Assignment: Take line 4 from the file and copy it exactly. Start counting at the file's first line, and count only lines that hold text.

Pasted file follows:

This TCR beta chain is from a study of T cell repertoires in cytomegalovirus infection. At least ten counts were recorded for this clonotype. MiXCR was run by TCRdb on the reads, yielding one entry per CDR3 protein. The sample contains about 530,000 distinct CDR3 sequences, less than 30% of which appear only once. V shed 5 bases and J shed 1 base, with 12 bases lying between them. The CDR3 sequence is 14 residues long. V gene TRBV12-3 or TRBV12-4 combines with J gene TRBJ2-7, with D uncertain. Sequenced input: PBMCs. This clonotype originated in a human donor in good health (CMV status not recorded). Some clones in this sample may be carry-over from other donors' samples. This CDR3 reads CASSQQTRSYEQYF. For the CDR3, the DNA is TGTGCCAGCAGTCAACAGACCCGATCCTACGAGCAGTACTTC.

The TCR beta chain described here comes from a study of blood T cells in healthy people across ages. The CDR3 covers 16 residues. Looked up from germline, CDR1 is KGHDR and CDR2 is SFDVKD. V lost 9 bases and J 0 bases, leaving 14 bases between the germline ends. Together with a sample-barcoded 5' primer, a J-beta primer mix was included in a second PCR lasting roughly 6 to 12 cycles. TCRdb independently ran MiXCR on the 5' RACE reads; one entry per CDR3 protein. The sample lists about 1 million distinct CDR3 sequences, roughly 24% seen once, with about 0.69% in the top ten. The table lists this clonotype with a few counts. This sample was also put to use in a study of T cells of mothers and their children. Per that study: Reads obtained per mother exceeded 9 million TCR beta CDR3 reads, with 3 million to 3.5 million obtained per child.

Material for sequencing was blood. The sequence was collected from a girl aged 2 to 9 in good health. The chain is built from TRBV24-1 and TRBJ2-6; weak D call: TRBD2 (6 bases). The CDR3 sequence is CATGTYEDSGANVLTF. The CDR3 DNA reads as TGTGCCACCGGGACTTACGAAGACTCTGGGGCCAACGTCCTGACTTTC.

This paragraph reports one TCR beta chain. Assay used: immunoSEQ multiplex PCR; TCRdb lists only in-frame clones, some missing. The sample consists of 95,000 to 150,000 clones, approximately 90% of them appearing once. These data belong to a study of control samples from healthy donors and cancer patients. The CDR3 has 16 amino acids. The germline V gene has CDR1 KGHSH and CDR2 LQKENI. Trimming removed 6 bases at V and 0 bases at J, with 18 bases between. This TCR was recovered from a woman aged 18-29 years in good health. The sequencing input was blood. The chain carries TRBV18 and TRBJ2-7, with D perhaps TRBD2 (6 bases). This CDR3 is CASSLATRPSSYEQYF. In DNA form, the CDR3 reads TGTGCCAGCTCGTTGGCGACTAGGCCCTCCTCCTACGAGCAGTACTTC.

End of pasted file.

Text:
This paragraph reports one TCR beta chain. Assay used: immunoSEQ multiplex PCR; TCRdb lists only in-frame clones, some missing. The sample consists of 95,000 to 150,000 clones, approximately 90% of them appearing once. These data belong to a study of control samples from healthy donors and cancer patients. The CDR3 has 16 amino acids. The germline V gene has CDR1 KGHSH and CDR2 LQKENI. Trimming removed 6 bases at V and 0 bases at J, with 18 bases between. This TCR was recovered from a woman aged 18-29 years in good health. The sequencing input was blood. The chain carries TRBV18 and TRBJ2-7, with D perhaps TRBD2 (6 bases). This CDR3 is CASSLATRPSSYEQYF. In DNA form, the CDR3 reads TGTGCCAGCTCGTTGGCGACTAGGCCCTCCTCCTACGAGCAGTACTTC.